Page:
Keep track of your rights during collaboration

Collaborating with the business community can give your research wings. But, make sure that you handle your IP properly. Olivia Tolan at UU Innovation knows what you need to think about before, during and after the collaboration.

Olivia Tolan is one of UU Innovation's IP Advisors.

Companies are constantly looking for expertise or credibility that can contribute to their operations. For researchers, collaboration can open up new opportunities and provide important financial support. But, the form of the collaboration must first be defined.

“My best advice is to put a lot of thought into things before the project starts. It is important to have a discussion about how you will handle the collaboration,” says Olivia Tolan, IP Advisor at UU Innovation. “What does each individual want to achieve, what are you going to share, and what will happen with your research results once the collaboration ends?”

It is best to contact an IP advisor early on. An IP advisor knows about suitable forms of agreements and compensation models, and can help you to create a joint declaration of intent. The actual agreement can later be worded in one or two pages that specify how rights will be distributed and how long something is to be kept confidential. Between one and three years is common.

“The researcher should have the right to publish and use the results in research and teaching. They should also avoid signing away their right to collaborate with other companies in the future,” advises Olivia Tolan.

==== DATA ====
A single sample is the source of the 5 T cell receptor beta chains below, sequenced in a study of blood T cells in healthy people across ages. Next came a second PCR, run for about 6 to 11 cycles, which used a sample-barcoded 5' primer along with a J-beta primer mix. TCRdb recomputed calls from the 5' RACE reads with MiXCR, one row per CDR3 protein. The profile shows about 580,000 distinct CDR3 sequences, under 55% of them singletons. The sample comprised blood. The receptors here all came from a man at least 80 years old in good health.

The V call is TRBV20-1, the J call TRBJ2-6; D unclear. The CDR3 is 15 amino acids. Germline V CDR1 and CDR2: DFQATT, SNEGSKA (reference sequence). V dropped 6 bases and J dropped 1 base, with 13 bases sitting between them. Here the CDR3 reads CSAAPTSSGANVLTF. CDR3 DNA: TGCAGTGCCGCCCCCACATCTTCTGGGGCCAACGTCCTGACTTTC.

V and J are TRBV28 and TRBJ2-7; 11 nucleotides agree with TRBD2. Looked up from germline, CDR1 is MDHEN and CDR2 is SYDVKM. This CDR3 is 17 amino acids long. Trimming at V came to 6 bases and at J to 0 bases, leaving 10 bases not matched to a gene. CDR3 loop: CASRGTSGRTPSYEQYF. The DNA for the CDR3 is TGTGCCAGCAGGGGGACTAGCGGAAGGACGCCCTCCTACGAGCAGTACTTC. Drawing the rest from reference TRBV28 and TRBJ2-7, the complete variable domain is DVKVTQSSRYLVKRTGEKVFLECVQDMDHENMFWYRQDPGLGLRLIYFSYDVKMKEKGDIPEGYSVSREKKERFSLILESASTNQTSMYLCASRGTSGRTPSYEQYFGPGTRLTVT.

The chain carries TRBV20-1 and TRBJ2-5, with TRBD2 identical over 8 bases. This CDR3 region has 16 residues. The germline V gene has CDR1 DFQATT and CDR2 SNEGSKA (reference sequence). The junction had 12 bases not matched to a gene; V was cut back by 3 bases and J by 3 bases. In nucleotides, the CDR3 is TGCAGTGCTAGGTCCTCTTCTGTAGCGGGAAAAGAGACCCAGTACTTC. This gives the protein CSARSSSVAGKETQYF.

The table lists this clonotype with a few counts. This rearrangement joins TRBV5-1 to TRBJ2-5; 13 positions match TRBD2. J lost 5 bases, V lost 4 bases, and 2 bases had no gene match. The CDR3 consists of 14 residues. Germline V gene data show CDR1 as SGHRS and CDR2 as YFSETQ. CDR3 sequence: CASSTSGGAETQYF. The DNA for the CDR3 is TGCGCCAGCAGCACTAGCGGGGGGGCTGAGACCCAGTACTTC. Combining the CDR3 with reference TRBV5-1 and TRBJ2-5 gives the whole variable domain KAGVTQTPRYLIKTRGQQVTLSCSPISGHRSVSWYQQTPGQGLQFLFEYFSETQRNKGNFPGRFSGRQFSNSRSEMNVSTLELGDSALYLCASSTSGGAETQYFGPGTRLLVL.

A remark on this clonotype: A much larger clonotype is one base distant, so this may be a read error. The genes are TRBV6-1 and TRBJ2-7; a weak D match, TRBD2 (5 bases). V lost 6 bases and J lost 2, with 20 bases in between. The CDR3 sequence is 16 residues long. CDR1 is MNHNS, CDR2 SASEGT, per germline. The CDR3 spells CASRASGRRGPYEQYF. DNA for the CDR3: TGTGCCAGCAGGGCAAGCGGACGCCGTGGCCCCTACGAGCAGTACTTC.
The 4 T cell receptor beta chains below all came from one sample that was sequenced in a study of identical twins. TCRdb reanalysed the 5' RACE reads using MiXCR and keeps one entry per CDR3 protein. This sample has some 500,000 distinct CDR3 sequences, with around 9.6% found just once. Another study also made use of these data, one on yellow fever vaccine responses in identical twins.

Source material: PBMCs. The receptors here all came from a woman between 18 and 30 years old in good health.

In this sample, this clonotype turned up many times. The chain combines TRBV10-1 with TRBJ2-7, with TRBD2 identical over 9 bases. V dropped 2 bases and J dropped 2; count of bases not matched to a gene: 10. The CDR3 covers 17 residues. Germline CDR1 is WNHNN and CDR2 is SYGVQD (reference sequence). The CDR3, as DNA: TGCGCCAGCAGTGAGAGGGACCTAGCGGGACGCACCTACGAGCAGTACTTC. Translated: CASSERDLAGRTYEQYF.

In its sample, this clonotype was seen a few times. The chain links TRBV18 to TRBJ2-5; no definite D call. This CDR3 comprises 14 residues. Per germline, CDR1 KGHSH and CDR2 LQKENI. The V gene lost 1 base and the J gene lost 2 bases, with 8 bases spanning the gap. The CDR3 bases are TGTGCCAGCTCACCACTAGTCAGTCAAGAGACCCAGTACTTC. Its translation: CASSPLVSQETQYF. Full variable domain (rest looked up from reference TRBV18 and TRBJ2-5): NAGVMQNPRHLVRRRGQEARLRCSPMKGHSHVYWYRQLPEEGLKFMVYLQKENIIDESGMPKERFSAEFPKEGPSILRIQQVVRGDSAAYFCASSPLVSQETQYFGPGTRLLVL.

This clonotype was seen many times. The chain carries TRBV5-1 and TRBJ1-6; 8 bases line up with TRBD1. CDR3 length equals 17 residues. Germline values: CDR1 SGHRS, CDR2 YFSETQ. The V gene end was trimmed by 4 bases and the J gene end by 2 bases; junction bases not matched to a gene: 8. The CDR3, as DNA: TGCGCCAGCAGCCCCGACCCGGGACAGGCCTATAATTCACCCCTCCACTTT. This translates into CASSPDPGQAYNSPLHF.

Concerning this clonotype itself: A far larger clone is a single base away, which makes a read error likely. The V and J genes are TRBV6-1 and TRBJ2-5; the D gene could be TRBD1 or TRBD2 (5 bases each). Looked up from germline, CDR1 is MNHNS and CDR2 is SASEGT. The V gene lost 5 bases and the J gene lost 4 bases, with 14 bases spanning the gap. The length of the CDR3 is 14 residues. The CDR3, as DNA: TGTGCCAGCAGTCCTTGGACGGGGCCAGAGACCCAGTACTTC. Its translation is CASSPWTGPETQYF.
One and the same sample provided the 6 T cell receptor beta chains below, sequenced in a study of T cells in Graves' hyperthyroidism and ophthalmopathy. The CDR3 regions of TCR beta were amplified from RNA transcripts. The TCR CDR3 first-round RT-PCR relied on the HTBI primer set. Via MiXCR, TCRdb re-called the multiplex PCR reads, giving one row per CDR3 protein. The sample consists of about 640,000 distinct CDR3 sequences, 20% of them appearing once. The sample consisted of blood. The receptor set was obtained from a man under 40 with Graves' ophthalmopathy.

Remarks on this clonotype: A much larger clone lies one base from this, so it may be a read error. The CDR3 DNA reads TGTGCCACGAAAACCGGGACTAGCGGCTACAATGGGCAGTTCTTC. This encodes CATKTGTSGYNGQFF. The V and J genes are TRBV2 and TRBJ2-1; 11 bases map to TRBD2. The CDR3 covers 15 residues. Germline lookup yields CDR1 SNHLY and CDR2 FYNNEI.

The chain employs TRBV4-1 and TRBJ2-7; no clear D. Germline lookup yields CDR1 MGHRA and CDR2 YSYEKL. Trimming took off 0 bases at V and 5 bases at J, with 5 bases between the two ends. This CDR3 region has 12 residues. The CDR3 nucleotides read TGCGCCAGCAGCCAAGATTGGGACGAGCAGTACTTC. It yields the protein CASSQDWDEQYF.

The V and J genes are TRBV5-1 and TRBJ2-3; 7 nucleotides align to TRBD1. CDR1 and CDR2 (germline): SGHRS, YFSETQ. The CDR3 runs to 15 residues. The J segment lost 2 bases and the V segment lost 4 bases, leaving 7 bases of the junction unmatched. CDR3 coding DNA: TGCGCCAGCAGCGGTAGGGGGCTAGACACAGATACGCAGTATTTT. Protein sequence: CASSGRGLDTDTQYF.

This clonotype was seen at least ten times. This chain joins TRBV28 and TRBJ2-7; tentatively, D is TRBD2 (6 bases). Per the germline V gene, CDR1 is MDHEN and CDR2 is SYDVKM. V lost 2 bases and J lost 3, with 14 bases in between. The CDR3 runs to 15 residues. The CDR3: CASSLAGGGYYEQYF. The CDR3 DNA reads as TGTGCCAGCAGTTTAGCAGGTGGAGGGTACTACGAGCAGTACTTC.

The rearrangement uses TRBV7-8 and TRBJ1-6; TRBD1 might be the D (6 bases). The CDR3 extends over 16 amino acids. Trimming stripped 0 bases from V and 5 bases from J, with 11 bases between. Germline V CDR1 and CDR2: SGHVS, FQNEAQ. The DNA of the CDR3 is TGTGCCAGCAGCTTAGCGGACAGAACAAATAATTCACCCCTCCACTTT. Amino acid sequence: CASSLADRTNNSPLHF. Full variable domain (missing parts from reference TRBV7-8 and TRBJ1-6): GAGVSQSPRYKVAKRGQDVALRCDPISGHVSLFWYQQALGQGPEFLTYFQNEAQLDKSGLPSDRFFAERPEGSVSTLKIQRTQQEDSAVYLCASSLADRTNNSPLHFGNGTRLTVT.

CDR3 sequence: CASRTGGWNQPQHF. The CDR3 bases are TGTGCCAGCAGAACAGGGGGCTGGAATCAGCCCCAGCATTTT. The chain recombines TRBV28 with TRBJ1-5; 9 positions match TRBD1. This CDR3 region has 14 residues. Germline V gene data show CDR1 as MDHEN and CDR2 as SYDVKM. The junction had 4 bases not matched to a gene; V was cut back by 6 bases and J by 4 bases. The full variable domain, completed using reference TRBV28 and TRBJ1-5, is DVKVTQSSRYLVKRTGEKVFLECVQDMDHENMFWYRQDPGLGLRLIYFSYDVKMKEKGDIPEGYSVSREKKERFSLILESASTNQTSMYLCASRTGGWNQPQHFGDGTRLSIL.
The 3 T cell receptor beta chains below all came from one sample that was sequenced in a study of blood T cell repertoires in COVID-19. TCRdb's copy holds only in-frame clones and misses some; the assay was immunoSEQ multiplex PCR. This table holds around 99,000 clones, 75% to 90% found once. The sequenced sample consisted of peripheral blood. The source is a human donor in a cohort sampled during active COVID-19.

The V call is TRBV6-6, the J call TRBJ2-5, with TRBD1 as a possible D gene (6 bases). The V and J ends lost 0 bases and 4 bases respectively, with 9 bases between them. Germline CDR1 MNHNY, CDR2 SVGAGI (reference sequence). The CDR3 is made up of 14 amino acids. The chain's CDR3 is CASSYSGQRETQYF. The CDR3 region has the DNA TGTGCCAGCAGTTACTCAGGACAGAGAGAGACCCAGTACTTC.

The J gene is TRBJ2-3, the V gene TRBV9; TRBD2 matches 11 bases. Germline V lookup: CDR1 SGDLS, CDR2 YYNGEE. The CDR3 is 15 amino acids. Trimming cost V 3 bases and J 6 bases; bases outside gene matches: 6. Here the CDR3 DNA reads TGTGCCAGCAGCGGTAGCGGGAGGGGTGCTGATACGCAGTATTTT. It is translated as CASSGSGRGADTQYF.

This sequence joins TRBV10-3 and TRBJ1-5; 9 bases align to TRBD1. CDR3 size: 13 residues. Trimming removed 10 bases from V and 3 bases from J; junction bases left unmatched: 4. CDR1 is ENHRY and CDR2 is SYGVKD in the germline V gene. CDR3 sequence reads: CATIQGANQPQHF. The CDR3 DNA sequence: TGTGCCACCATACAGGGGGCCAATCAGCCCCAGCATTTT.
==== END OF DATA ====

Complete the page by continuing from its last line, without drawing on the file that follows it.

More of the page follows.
One dilemma for researchers can be finding a balance between publishing and access to new knowledge in the collaboration with a company. Another difficulty can be an urgent need for funding for continued research. However, all parties usually understand what can be considered reasonable, and they usually find a suitable solution. Like in the case of the successful medical research team who contracted with a company within a narrow niche to share certain results.

“The researcher sent early versions of the manuscript to the company prior to publication. In return for payment, the company had first dibs on using the data commercially, for example by applying for a patent. At the same time, the researcher retained control over publication and the right to further collaboration with other parties.”

IP stands for intellectual property

The IP advisors at UU Innovation can help you understand how the collaboration can be conducted in the best possible way. They are experts in protecting your idea without making things overly complicated. UU Innovation also offers courses in IP issues.

Good advice:

  • Figure out what kind of collaboration you want to have
  • Define the type of agreement and the contractual parties
  • Contact an IP advisor early on